Also along those lines, foster caring and supportive relationships in all areas of your life. If someone is draining your positive life energy, don’t feel guilty about limiting your time with them. Choose relationships that make you happy, and ones where the effort is mutual. This applies to friendships, professional relationships, romantic relationships, and otherwise.

Don’t be afraid to speak up. I know that observant silence is your comfort zone, but try to break out of that mold as soon as possible. Let your voice be heard, and it will get easier and easier. I know that confidence is hard to come by during these years, but know that it will get easier. Comparison is the enemy of creativity and confidence. Don’t spend your time comparing your achievements, appearance, or values to others. Admire people for what they can bring to the table, and don’t forget to admire your own contributions. Take the necessary steps to gain confidence in healthy ways, but don’t rely on any one thing too much. Know that you have value in all that you do.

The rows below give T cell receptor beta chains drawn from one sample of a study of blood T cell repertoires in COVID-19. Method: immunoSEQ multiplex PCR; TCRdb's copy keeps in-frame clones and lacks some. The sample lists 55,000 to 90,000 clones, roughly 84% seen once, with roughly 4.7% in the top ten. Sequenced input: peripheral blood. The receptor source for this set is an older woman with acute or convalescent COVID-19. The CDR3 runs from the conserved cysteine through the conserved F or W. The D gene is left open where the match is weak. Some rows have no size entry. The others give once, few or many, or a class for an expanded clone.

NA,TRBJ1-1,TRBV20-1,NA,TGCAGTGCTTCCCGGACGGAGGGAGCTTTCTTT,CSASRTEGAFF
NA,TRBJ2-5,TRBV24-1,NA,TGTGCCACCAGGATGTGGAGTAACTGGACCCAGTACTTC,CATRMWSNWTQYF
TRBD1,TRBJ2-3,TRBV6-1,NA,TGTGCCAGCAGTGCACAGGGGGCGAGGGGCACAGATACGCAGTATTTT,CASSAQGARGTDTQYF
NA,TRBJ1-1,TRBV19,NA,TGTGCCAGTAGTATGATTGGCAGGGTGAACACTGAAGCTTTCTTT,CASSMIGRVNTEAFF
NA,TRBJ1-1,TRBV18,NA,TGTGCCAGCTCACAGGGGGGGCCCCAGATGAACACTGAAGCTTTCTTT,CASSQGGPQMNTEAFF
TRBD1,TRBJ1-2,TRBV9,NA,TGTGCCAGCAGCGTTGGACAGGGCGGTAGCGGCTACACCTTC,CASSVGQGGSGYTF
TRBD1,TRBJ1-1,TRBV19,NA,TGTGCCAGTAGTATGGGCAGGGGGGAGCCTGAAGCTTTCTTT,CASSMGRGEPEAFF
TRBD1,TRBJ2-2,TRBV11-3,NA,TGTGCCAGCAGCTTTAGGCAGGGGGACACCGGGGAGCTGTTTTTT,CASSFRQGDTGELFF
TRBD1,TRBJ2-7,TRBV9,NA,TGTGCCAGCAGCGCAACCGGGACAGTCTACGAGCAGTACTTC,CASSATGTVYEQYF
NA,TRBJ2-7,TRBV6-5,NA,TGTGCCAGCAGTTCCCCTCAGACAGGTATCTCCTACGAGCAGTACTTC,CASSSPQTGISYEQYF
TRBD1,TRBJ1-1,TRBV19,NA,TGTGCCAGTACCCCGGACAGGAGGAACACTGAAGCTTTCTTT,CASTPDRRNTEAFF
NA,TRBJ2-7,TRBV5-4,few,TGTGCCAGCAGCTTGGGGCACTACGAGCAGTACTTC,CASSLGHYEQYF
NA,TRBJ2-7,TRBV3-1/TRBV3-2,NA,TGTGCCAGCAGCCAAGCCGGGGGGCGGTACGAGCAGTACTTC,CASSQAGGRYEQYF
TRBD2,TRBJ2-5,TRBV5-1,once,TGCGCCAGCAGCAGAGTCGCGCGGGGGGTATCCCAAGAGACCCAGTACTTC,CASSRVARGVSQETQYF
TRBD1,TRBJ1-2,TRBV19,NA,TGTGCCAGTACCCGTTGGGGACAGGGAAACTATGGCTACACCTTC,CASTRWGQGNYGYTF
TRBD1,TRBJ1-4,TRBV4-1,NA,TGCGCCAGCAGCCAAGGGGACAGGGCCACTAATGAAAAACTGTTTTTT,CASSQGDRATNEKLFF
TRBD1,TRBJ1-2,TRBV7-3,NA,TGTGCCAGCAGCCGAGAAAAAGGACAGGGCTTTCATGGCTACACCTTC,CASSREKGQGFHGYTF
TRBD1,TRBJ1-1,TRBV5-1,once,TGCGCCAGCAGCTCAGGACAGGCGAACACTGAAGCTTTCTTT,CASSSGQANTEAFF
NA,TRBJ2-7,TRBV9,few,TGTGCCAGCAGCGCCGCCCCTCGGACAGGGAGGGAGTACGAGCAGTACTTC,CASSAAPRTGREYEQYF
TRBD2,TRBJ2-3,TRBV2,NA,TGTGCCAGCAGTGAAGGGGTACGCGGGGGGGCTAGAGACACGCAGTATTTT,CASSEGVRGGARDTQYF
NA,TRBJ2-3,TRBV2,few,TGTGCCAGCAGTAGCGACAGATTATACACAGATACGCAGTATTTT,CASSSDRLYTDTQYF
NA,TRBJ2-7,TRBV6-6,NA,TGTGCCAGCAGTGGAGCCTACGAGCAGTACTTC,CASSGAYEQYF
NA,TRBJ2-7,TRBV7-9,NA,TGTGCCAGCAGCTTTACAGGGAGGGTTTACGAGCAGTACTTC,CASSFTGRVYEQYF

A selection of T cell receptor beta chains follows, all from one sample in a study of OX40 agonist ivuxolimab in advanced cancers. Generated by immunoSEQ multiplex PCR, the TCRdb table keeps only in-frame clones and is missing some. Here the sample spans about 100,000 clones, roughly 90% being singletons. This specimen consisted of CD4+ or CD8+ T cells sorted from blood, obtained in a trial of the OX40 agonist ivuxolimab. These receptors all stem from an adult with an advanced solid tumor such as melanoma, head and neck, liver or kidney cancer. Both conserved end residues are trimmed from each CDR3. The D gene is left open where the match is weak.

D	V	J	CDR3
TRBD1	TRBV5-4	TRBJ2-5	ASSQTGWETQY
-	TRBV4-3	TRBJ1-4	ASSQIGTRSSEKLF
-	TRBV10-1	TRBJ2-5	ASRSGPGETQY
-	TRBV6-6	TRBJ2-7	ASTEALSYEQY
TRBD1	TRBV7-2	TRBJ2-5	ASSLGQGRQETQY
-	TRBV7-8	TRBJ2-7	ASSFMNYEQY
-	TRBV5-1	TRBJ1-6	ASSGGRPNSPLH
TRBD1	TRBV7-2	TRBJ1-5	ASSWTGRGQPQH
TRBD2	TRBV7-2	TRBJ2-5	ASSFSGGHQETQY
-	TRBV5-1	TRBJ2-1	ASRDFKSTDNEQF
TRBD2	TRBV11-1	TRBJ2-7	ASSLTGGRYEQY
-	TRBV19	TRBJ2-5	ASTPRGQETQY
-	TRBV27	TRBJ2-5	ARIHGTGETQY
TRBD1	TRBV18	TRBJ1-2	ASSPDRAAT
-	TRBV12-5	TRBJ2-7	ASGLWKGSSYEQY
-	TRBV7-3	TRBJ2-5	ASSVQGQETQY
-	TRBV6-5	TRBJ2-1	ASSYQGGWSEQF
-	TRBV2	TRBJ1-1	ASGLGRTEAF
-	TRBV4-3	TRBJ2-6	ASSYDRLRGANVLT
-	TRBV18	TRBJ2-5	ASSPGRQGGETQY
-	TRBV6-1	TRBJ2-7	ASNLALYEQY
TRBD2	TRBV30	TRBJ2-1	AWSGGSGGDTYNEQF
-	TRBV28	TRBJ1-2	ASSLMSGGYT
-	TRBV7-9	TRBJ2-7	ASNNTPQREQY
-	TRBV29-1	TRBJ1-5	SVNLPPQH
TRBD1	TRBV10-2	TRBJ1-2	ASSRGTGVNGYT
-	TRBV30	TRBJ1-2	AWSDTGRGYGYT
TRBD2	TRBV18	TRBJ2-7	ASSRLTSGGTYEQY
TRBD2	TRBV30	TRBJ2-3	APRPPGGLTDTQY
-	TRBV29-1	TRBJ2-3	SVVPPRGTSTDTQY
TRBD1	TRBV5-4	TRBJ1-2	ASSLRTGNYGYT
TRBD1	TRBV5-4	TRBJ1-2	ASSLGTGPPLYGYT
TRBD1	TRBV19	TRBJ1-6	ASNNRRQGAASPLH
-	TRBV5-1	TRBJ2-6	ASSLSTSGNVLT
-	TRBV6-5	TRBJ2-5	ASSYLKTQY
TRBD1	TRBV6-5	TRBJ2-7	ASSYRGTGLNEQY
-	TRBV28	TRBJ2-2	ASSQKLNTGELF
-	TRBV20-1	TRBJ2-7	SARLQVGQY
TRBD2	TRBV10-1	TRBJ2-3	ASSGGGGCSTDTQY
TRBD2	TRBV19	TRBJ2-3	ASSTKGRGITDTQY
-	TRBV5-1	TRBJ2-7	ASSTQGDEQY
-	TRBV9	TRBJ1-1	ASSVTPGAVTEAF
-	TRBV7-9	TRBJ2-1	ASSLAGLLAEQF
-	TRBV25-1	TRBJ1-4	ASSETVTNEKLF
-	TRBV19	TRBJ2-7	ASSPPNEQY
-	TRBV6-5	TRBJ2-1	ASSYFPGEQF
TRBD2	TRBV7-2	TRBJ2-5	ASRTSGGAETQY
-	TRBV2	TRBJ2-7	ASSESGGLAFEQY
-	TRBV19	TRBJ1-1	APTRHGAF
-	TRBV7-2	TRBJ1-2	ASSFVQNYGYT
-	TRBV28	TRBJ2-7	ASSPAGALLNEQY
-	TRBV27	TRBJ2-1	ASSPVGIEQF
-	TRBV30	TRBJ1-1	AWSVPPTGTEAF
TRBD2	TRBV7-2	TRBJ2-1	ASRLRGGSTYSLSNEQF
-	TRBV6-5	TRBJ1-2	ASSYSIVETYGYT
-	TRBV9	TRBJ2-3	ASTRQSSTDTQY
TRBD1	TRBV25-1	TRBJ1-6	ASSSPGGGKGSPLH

sun-rays-926501_640Finally, know that it is okay to pause and let yourself process. Emotions are a natural part of life, and they are nothing to be ashamed of. Don’t let your feelings bottle up until they become too much to handle. Find creative outlets, but also find time to express raw feelings. Know that it is okay to be vulnerable, and don’t be afraid to seek out support and help when you need it.

Some of the most memorable years of your life are ahead of you, and I know that you will thrive and learn countless things along the way,